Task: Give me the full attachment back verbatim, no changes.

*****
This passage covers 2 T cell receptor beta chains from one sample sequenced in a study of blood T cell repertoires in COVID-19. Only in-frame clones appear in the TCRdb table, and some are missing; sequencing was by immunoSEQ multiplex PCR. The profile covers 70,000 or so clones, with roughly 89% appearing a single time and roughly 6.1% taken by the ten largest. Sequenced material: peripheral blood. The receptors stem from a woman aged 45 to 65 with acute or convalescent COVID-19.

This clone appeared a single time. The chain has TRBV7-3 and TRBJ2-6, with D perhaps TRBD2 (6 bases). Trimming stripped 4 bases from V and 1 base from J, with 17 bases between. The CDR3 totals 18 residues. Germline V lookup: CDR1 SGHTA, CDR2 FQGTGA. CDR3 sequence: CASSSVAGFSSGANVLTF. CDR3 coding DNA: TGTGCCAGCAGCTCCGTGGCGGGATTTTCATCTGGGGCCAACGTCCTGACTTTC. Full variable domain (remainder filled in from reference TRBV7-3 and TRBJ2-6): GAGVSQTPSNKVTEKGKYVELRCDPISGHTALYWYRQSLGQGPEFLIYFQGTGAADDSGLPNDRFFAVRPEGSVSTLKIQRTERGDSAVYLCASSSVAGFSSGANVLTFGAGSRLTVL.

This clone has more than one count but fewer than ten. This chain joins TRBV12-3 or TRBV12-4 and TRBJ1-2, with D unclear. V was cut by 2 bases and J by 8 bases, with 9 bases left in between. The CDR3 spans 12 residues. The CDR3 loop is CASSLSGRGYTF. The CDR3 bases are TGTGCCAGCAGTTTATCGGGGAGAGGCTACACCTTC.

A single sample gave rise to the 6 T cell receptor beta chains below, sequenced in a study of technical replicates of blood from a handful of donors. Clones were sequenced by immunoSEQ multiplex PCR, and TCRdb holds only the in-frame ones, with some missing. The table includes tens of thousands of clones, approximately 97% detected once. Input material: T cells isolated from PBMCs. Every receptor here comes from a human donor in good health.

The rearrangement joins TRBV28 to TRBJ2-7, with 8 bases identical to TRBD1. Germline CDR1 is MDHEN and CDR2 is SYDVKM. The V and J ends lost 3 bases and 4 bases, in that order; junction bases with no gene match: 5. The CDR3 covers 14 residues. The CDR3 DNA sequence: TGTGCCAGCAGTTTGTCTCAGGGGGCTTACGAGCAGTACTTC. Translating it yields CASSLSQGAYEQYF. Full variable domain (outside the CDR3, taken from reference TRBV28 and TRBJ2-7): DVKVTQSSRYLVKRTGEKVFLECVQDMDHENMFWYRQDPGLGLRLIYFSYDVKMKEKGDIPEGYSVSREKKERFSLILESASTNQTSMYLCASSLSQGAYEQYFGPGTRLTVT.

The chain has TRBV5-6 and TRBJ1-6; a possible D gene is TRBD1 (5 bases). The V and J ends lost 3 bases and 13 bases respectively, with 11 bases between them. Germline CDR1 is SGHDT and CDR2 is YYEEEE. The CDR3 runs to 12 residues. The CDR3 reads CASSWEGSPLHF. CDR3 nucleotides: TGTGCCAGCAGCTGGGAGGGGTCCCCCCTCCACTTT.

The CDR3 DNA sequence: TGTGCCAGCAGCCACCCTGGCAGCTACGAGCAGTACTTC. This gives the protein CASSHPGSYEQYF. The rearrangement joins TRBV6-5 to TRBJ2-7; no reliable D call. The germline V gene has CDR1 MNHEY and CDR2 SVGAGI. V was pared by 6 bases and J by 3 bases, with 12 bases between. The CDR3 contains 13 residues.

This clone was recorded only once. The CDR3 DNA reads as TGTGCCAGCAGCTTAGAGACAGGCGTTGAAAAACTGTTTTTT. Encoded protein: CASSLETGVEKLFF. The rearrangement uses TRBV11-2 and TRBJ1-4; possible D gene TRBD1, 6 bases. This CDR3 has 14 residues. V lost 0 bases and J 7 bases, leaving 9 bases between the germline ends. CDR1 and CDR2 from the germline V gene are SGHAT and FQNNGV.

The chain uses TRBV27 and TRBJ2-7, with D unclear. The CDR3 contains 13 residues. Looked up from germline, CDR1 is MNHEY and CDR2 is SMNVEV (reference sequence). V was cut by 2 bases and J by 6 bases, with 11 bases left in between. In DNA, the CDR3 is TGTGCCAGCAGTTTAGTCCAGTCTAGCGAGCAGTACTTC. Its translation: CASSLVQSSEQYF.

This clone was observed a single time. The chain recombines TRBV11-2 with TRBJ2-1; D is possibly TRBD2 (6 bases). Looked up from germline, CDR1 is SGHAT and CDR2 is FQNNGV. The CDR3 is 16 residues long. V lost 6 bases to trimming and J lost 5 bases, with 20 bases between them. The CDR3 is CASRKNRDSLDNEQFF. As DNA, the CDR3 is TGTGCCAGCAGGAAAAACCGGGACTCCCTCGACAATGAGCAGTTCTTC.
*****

This passage covers 2 T cell receptor beta chains from one sample sequenced in a study of blood T cell repertoires in COVID-19. Only in-frame clones appear in the TCRdb table, and some are missing; sequencing was by immunoSEQ multiplex PCR. The profile covers 70,000 or so clones, with roughly 89% appearing a single time and roughly 6.1% taken by the ten largest. Sequenced material: peripheral blood. The receptors stem from a woman aged 45 to 65 with acute or convalescent COVID-19.

This clone appeared a single time. The chain has TRBV7-3 and TRBJ2-6, with D perhaps TRBD2 (6 bases). Trimming stripped 4 bases from V and 1 base from J, with 17 bases between. The CDR3 totals 18 residues. Germline V lookup: CDR1 SGHTA, CDR2 FQGTGA. CDR3 sequence: CASSSVAGFSSGANVLTF. CDR3 coding DNA: TGTGCCAGCAGCTCCGTGGCGGGATTTTCATCTGGGGCCAACGTCCTGACTTTC. Full variable domain (remainder filled in from reference TRBV7-3 and TRBJ2-6): GAGVSQTPSNKVTEKGKYVELRCDPISGHTALYWYRQSLGQGPEFLIYFQGTGAADDSGLPNDRFFAVRPEGSVSTLKIQRTERGDSAVYLCASSSVAGFSSGANVLTFGAGSRLTVL.

This clone has more than one count but fewer than ten. This chain joins TRBV12-3 or TRBV12-4 and TRBJ1-2, with D unclear. V was cut by 2 bases and J by 8 bases, with 9 bases left in between. The CDR3 spans 12 residues. The CDR3 loop is CASSLSGRGYTF. The CDR3 bases are TGTGCCAGCAGTTTATCGGGGAGAGGCTACACCTTC.

A single sample gave rise to the 6 T cell receptor beta chains below, sequenced in a study of technical replicates of blood from a handful of donors. Clones were sequenced by immunoSEQ multiplex PCR, and TCRdb holds only the in-frame ones, with some missing. The table includes tens of thousands of clones, approximately 97% detected once. Input material: T cells isolated from PBMCs. Every receptor here comes from a human donor in good health.

The rearrangement joins TRBV28 to TRBJ2-7, with 8 bases identical to TRBD1. Germline CDR1 is MDHEN and CDR2 is SYDVKM. The V and J ends lost 3 bases and 4 bases, in that order; junction bases with no gene match: 5. The CDR3 covers 14 residues. The CDR3 DNA sequence: TGTGCCAGCAGTTTGTCTCAGGGGGCTTACGAGCAGTACTTC. Translating it yields CASSLSQGAYEQYF. Full variable domain (outside the CDR3, taken from reference TRBV28 and TRBJ2-7): DVKVTQSSRYLVKRTGEKVFLECVQDMDHENMFWYRQDPGLGLRLIYFSYDVKMKEKGDIPEGYSVSREKKERFSLILESASTNQTSMYLCASSLSQGAYEQYFGPGTRLTVT.

The chain has TRBV5-6 and TRBJ1-6; a possible D gene is TRBD1 (5 bases). The V and J ends lost 3 bases and 13 bases respectively, with 11 bases between them. Germline CDR1 is SGHDT and CDR2 is YYEEEE. The CDR3 runs to 12 residues. The CDR3 reads CASSWEGSPLHF. CDR3 nucleotides: TGTGCCAGCAGCTGGGAGGGGTCCCCCCTCCACTTT.

The CDR3 DNA sequence: TGTGCCAGCAGCCACCCTGGCAGCTACGAGCAGTACTTC. This gives the protein CASSHPGSYEQYF. The rearrangement joins TRBV6-5 to TRBJ2-7; no reliable D call. The germline V gene has CDR1 MNHEY and CDR2 SVGAGI. V was pared by 6 bases and J by 3 bases, with 12 bases between. The CDR3 contains 13 residues.

This clone was recorded only once. The CDR3 DNA reads as TGTGCCAGCAGCTTAGAGACAGGCGTTGAAAAACTGTTTTTT. Encoded protein: CASSLETGVEKLFF. The rearrangement uses TRBV11-2 and TRBJ1-4; possible D gene TRBD1, 6 bases. This CDR3 has 14 residues. V lost 0 bases and J 7 bases, leaving 9 bases between the germline ends. CDR1 and CDR2 from the germline V gene are SGHAT and FQNNGV.

The chain uses TRBV27 and TRBJ2-7, with D unclear. The CDR3 contains 13 residues. Looked up from germline, CDR1 is MNHEY and CDR2 is SMNVEV (reference sequence). V was cut by 2 bases and J by 6 bases, with 11 bases left in between. In DNA, the CDR3 is TGTGCCAGCAGTTTAGTCCAGTCTAGCGAGCAGTACTTC. Its translation: CASSLVQSSEQYF.

This clone was observed a single time. The chain recombines TRBV11-2 with TRBJ2-1; D is possibly TRBD2 (6 bases). Looked up from germline, CDR1 is SGHAT and CDR2 is FQNNGV. The CDR3 is 16 residues long. V lost 6 bases to trimming and J lost 5 bases, with 20 bases between them. The CDR3 is CASRKNRDSLDNEQFF. As DNA, the CDR3 is TGTGCCAGCAGGAAAAACCGGGACTCCCTCGACAATGAGCAGTTCTTC.